The Last Chance Summit opened in Fontainebleau on Monday 25 June, five days before the end of the French presidency. Because she probably knows that there is time for everything, even to say yes, because she feels that her partners have come to an end, and that they, if necessary, will continue without her, M.me On Tuesday, June 26, Thatcher accepted proposals broadly similar to those made by Brussels. Even less useful, according to some experts. Don’t bother with scams: Maggie got a big check. “No winner, no loser” as the French say, a way to hide their disappointment because they had, in spite of everything, go under the Caudines forks of M.me Thatcher. “You made us all tired” Comments today, a senior French official who participated in all European battles.

With the release of the English lock, European construction will resume its march forward. French Socialist Jacques Delors was appointed President of the European Commission with the approval of Margaret Thatcher, who preferred him to Claude Chaison, former Minister of Foreign Relations of François Mitterrand. He worked hard and his efforts resulted in the entry into force of the Single Act in 1Verse July 1987.

Gradually, Maggie loses her aura. Inside and out, her extremism began to tire. She came out in the vote within her own party, and was replaced by John Major in November 1990. She continued to criticize Europe, even claiming that she signed the Single Act after a conspiracy by some diplomats. from the Ministry of Foreign Affairs. In October 2002, Jacques Chirac recalls his good memories by questioning the check given to Fontainebleau. Since the British economy is now one of the union’s most dynamic countries, shouldn’t the methods laid out in 1984 be reconsidered?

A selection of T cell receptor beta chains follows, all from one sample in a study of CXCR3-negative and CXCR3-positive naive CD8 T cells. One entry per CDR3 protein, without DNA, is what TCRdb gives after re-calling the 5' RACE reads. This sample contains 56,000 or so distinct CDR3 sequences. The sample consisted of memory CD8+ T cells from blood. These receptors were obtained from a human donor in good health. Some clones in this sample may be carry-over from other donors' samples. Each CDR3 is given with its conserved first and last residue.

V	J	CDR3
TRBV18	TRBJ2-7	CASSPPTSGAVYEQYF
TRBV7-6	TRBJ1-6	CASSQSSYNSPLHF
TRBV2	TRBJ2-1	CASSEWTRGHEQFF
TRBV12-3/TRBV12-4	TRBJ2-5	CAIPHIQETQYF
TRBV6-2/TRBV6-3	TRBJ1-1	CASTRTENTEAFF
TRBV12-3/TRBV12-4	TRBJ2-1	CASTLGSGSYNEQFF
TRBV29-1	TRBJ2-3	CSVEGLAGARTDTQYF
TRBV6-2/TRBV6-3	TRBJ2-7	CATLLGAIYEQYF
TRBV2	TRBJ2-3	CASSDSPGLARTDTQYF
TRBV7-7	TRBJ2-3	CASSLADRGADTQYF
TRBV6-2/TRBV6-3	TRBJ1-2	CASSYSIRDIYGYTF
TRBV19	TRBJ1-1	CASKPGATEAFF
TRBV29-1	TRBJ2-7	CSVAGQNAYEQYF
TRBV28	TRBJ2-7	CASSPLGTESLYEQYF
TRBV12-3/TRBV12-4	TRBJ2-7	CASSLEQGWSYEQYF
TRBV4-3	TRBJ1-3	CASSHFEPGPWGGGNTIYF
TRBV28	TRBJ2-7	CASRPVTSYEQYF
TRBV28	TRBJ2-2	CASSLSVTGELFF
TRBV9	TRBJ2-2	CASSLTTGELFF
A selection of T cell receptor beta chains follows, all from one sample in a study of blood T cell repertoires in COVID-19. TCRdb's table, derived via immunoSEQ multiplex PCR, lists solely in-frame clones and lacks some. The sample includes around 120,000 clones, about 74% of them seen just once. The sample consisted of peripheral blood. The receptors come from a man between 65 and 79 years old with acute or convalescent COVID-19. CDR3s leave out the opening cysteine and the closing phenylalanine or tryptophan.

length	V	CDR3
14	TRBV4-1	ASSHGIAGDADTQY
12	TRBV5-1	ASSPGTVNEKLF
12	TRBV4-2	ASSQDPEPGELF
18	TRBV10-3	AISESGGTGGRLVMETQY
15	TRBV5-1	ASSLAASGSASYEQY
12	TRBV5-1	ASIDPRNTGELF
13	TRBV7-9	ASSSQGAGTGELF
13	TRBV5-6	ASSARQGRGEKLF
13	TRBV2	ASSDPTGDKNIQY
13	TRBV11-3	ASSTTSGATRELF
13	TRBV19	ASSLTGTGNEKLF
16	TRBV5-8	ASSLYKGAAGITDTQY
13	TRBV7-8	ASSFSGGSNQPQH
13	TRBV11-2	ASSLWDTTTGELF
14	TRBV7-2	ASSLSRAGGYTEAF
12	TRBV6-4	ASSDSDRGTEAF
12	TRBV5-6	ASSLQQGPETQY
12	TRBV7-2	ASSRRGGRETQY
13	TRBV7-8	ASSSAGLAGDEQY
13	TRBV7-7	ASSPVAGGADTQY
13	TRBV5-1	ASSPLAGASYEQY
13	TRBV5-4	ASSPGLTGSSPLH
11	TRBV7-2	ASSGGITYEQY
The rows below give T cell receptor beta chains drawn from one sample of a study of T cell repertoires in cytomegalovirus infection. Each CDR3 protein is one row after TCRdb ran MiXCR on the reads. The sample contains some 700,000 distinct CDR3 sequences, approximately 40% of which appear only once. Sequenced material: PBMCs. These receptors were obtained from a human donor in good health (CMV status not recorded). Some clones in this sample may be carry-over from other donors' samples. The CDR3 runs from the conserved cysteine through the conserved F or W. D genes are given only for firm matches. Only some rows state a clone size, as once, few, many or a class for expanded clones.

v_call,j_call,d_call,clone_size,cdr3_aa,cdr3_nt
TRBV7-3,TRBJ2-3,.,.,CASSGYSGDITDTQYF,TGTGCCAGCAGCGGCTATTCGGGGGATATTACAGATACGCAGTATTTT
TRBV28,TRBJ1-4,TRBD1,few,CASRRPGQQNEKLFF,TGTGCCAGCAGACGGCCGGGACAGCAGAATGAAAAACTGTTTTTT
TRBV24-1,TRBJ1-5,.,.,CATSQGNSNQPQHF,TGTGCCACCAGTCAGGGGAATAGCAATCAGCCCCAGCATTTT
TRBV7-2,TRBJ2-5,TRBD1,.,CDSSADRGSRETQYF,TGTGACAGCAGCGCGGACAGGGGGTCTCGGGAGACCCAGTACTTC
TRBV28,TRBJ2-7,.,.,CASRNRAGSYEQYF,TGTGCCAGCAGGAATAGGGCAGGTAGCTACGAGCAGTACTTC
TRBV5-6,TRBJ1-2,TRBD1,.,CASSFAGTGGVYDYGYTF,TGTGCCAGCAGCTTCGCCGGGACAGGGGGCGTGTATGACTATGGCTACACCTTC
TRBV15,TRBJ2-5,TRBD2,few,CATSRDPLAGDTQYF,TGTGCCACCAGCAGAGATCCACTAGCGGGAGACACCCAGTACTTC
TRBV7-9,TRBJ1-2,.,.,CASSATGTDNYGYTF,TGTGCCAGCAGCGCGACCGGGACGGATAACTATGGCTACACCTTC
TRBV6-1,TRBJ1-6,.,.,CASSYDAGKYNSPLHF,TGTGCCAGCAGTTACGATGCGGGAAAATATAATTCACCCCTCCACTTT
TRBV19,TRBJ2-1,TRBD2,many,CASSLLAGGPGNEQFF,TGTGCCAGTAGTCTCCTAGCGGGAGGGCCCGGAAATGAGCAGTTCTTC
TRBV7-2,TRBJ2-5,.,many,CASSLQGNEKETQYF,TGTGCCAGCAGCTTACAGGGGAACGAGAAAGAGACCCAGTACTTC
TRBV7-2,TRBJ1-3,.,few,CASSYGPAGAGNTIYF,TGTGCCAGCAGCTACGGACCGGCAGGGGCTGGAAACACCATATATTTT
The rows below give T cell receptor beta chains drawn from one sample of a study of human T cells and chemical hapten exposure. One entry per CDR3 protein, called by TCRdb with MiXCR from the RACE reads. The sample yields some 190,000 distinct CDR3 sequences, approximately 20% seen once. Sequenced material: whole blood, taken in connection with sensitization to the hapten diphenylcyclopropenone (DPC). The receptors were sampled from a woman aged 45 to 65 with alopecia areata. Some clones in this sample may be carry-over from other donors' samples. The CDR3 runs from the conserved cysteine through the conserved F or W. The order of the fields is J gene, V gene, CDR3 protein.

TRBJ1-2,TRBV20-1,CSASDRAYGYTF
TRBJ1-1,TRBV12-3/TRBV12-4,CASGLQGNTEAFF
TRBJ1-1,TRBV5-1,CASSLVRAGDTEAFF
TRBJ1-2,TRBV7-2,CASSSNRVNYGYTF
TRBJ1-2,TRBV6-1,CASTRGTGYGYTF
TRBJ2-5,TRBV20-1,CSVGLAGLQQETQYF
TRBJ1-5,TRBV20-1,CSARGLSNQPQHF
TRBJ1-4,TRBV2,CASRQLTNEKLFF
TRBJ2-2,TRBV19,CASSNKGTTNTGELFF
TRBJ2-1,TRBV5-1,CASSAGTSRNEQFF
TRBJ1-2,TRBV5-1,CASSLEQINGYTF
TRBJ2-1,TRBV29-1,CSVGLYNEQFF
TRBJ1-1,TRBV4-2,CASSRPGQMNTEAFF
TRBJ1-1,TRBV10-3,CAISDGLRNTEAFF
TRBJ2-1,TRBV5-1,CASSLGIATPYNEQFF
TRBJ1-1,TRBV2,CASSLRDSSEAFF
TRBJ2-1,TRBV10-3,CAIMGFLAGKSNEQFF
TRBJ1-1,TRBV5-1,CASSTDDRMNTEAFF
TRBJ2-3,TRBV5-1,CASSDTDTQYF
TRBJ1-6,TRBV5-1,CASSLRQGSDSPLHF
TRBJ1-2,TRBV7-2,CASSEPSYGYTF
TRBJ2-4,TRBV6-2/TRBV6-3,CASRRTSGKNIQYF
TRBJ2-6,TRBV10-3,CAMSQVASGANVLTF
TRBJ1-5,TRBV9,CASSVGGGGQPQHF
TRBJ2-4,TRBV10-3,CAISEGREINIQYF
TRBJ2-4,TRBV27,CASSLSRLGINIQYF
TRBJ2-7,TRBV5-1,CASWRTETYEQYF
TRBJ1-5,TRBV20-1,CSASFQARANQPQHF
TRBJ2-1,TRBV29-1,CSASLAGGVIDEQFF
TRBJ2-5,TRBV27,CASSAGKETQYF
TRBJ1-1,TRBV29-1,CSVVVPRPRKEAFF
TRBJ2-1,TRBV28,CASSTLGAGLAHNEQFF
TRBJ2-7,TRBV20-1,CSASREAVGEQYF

Même si elle a décidé de ne plus s’exprimer en public, on croit entendre celle qui fut la Dame de fer dire de sa voix haut perchée que tout cela n’est pas très convenable et qu’elle n’a aucune intention de rendre “his money”. Hard earned money.